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US economy grows at fastest pace in nearly two years in third quarter of 2023

The US economy grew at its fastest pace in nearly two years in the third quarter as higher wages from a tight labor market helped to power consumer spending, again defying dire warnings of a recession that have lingered since 2022.

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Gross domestic product increased at a 4.9% annualized rate last quarter, the fastest since the fourth quarter of 2021, the commerce department’s Bureau of Economic Analysis said in its advance estimate of third-quarter GDP growth. Economists polled by Reuters had forecast GDP rising at a 4.3% rate.

The US’s economic resilience faces challenges. Interest rates remain high and are likely to remain so as the Federal Reserve continues its fight against rising inflation. War in Ukraine and the Middle East may also hit the economy, as could the looming likelihood of a US government shutdown next month.

Growth could also slow in the fourth quarter because of the United Auto Workers strikes and the resumption of student loan repayments by millions of Americans.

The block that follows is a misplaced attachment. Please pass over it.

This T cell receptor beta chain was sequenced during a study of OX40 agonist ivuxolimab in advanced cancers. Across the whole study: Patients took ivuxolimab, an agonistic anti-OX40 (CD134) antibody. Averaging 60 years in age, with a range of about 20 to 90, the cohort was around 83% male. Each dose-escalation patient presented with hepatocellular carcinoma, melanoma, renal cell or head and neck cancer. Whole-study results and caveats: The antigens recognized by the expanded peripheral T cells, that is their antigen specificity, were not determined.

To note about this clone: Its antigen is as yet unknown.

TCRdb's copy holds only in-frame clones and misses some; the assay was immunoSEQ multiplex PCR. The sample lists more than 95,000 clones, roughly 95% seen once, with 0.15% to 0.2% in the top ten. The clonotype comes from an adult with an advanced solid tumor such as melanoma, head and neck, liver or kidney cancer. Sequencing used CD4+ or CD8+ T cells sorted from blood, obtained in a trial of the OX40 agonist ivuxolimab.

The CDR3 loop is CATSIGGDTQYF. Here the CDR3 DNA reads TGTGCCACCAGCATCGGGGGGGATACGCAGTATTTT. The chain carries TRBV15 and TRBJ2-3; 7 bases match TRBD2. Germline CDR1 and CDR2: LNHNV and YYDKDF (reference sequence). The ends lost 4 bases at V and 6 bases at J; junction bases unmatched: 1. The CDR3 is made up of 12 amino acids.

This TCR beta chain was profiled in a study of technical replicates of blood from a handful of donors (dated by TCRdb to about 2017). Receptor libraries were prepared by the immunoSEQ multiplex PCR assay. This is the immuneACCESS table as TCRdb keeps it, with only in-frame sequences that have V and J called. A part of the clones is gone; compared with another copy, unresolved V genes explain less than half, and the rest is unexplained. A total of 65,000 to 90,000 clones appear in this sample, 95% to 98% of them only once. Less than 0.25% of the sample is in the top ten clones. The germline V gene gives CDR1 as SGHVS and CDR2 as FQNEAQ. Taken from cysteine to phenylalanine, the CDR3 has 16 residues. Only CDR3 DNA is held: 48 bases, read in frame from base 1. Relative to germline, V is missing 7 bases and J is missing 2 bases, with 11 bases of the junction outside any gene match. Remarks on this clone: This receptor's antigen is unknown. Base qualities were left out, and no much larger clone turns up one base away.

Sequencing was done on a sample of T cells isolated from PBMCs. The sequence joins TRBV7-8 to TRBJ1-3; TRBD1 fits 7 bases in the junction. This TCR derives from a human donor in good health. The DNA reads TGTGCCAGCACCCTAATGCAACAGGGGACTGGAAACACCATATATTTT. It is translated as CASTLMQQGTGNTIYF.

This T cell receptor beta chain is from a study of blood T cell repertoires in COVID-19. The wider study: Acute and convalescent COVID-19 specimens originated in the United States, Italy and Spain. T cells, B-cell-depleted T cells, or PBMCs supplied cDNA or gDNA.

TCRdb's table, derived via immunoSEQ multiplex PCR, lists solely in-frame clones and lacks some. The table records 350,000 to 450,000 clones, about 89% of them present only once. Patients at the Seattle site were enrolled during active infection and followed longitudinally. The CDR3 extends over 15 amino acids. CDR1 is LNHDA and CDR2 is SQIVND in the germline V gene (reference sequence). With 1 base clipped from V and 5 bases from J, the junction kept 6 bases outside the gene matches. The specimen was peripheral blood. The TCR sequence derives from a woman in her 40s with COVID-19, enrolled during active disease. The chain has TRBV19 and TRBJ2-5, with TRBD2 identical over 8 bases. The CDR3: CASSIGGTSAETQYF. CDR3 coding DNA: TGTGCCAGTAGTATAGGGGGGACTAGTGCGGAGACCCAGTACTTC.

But the US has shaken off previous threats to the economy, which grew at a 2.1% pace in the April-June quarter and is expanding at a rate well above what Fed officials regard as the non-inflationary growth rate of around 1.8%.

Most economists have revised their forecasts and now believe that the Fed can engineer a “soft-landing” for the economy, bringing down inflation without triggering a recession.

Consumer spending, which accounts for more than two-thirds of US economic activity, was the main driver of growth, rising at an annual rate of 4.0% over the quarter. A strong labor market and wage growth that is slightly above the rate of inflation lifted households’ purchasing power.

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The US economy has achieved a remarkable recovery from the Covid-19 pandemic downturn. The annual rate of inflation has fallen to 3.7% from a 40-year high of 9.1% in June 2022 and unemployment is close to a 50-year low.

Joe Biden has, however, received little credit. A Harris poll conducted for the Guardian showed two-thirds of Americans believe the economy is worse than is being reported.

Reuters contributed to this article